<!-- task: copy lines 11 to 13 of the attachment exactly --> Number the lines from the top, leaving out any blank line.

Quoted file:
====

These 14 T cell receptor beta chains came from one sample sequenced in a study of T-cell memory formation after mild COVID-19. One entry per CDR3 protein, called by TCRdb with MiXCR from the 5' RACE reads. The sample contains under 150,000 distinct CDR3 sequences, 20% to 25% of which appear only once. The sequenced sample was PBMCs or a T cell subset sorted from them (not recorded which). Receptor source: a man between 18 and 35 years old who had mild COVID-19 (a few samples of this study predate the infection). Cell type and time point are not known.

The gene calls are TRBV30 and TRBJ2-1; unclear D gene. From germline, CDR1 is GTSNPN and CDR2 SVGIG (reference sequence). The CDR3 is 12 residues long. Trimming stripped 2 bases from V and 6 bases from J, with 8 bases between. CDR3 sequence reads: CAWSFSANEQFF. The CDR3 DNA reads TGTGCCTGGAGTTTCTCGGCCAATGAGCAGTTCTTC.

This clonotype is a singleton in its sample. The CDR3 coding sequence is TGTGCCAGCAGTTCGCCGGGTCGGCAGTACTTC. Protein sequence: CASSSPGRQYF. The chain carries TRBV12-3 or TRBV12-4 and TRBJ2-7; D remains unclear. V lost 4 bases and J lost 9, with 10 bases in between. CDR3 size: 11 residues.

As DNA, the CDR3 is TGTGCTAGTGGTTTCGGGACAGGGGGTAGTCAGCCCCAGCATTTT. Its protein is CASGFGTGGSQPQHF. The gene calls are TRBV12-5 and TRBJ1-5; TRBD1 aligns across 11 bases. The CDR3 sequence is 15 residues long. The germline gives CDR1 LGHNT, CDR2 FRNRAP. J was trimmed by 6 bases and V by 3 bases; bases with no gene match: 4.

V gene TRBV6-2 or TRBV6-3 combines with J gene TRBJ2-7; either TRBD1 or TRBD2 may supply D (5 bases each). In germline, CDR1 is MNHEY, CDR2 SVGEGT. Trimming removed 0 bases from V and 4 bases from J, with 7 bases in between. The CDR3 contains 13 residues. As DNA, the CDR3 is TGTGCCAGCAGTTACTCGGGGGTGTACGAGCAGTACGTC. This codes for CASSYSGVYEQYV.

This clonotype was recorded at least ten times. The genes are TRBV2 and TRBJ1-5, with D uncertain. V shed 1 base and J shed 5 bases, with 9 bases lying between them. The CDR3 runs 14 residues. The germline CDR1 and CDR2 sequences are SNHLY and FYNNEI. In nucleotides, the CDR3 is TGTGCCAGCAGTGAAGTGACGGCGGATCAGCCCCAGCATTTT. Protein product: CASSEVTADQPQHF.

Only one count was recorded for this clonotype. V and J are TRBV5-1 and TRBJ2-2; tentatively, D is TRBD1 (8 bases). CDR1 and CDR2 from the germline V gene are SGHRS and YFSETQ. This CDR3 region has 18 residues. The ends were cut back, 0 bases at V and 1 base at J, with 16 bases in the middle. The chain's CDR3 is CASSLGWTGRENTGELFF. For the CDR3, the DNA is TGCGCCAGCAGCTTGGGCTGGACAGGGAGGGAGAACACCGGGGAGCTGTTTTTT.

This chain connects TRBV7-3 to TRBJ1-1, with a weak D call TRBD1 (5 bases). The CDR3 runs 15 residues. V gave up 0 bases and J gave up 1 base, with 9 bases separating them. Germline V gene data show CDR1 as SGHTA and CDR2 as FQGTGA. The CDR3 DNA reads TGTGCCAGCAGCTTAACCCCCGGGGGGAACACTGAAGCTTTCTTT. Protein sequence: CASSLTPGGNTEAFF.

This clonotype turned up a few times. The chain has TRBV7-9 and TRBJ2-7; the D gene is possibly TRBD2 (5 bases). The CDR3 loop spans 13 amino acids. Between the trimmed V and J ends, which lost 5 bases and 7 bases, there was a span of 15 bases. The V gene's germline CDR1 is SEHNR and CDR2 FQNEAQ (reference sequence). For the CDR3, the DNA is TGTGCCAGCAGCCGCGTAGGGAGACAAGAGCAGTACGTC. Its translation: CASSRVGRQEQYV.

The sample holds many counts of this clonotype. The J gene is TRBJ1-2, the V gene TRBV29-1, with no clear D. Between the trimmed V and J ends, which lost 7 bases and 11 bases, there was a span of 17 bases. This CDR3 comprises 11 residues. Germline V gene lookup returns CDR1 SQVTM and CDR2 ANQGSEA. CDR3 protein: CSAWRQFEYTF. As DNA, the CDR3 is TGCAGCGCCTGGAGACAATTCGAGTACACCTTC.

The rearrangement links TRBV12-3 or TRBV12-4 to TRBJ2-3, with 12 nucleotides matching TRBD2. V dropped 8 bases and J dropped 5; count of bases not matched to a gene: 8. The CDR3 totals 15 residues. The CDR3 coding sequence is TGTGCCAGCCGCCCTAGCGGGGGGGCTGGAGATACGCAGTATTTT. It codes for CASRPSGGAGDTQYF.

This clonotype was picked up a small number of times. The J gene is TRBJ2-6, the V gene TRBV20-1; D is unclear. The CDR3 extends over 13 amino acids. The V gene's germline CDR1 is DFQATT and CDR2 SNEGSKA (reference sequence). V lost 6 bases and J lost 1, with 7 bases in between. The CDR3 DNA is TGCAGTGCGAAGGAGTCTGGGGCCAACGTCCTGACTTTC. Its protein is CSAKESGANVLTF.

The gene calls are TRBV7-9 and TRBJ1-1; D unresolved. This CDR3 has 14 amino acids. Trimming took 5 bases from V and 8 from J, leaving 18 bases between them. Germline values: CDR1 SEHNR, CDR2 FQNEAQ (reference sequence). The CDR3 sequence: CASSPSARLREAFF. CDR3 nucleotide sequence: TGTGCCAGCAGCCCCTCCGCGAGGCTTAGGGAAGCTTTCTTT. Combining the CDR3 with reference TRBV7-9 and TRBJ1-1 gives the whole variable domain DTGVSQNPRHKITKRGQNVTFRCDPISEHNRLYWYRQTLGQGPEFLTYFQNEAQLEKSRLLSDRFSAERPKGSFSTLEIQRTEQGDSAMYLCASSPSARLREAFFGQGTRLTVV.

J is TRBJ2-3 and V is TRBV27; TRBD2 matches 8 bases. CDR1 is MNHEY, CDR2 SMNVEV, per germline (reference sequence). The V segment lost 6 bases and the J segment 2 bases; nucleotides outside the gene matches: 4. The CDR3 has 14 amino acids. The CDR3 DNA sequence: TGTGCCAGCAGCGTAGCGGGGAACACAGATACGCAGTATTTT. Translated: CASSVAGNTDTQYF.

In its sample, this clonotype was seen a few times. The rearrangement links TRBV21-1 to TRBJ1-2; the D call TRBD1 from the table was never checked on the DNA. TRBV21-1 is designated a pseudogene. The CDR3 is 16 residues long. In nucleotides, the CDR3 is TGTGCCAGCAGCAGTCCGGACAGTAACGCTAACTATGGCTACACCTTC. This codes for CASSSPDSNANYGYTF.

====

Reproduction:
The rearrangement links TRBV12-3 or TRBV12-4 to TRBJ2-3, with 12 nucleotides matching TRBD2. V dropped 8 bases and J dropped 5; count of bases not matched to a gene: 8. The CDR3 totals 15 residues. The CDR3 coding sequence is TGTGCCAGCCGCCCTAGCGGGGGGGCTGGAGATACGCAGTATTTT. It codes for CASRPSGGAGDTQYF.

This clonotype was picked up a small number of times. The J gene is TRBJ2-6, the V gene TRBV20-1; D is unclear. The CDR3 extends over 13 amino acids. The V gene's germline CDR1 is DFQATT and CDR2 SNEGSKA (reference sequence). V lost 6 bases and J lost 1, with 7 bases in between. The CDR3 DNA is TGCAGTGCGAAGGAGTCTGGGGCCAACGTCCTGACTTTC. Its protein is CSAKESGANVLTF.

The gene calls are TRBV7-9 and TRBJ1-1; D unresolved. This CDR3 has 14 amino acids. Trimming took 5 bases from V and 8 from J, leaving 18 bases between them. Germline values: CDR1 SEHNR, CDR2 FQNEAQ (reference sequence). The CDR3 sequence: CASSPSARLREAFF. CDR3 nucleotide sequence: TGTGCCAGCAGCCCCTCCGCGAGGCTTAGGGAAGCTTTCTTT. Combining the CDR3 with reference TRBV7-9 and TRBJ1-1 gives the whole variable domain DTGVSQNPRHKITKRGQNVTFRCDPISEHNRLYWYRQTLGQGPEFLTYFQNEAQLEKSRLLSDRFSAERPKGSFSTLEIQRTEQGDSAMYLCASSPSARLREAFFGQGTRLTVV.